If you’re trying to get published, remember that anything you put on the internet may be used against you in the court of public opinion. Heck, that’s good advice even if you’re not trying to get published.
A survey of agents, editors, and art directors finds that not only do most of them look up potential clients online, but a large majority of them have rejected someone because of what they found (!). Okay, it’s admittedly a small sample, but very informative.
(Thanks to Debbie Ridpath Ohi for the survey, and Richard Sutton for the tip.)
A basic truth on getting published from Krista Van Dolzer.
I’ve done enough research into the history of best-sellers myself to confirm how much being in the right place, at the right time, with the right amount of luck, has to do with publishing success.
But before you sit back, get comfortable, and say “okay, so it’s not in my lap, it’s in somebody else’s,” remember this: it doesn’t mean you can get away with making your “Secret Ingredient Soup” out of crap.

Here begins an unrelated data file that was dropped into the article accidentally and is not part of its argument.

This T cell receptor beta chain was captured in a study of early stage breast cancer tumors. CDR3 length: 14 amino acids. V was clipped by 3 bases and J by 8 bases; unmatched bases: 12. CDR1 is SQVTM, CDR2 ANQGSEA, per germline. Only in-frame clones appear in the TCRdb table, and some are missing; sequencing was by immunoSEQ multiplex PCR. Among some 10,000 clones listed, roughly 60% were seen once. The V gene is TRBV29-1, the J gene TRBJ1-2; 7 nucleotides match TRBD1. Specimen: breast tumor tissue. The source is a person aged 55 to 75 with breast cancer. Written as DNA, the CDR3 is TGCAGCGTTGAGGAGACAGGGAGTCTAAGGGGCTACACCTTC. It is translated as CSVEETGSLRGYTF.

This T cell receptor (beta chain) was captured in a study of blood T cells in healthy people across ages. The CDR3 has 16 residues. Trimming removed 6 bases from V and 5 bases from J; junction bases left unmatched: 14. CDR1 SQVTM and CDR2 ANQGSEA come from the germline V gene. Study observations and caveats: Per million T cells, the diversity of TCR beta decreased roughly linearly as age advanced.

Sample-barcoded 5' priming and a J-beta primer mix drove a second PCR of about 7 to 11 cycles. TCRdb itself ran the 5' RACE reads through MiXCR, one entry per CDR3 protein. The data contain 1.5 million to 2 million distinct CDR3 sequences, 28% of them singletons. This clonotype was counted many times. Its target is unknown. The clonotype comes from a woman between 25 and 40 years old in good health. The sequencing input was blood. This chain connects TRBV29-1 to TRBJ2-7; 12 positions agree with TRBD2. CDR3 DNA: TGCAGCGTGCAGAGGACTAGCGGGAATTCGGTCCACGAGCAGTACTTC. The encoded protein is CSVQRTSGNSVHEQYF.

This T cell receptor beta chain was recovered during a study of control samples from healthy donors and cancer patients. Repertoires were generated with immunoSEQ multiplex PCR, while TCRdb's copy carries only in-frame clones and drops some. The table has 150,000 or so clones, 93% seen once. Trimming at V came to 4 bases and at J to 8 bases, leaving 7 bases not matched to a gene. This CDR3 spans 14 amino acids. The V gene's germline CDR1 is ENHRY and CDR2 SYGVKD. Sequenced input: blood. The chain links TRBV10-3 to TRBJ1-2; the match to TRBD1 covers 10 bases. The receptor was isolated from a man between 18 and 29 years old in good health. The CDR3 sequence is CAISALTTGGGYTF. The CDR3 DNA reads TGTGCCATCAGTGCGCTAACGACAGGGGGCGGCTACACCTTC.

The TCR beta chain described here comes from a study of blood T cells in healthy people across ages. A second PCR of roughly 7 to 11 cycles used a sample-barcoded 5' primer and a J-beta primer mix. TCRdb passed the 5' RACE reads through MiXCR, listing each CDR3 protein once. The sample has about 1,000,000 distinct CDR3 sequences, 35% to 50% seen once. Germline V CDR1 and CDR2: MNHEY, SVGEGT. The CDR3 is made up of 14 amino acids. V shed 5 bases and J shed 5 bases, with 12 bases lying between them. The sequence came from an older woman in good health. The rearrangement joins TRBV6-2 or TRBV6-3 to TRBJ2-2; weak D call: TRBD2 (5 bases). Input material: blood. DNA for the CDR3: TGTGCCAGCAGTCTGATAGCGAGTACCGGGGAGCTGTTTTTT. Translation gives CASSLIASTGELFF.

You still need to write a good book.
Waiting for lightning to strike (pardon the metaphor jump) works better if you’re on the top of the hill to start with.
Lynn Price at Behler Blog explains why even a good book can have trouble getting a publisher.
The part on market trends is important. The time delay between submitting a manuscript and getting it on the bookstore shelves — often measured in years — make it almost certain that the bandwagon you’re trying to jump on won’t be moving by the time you’ve gotten on board. It’s a lot like the stock market in some ways.
So you don’t really lose out on market opportunities by writing what you want to write, and what you’re best at writing. Who knows? Many of the hot trends got started by authors who struck out on new paths. Maybe you’ll be one of them.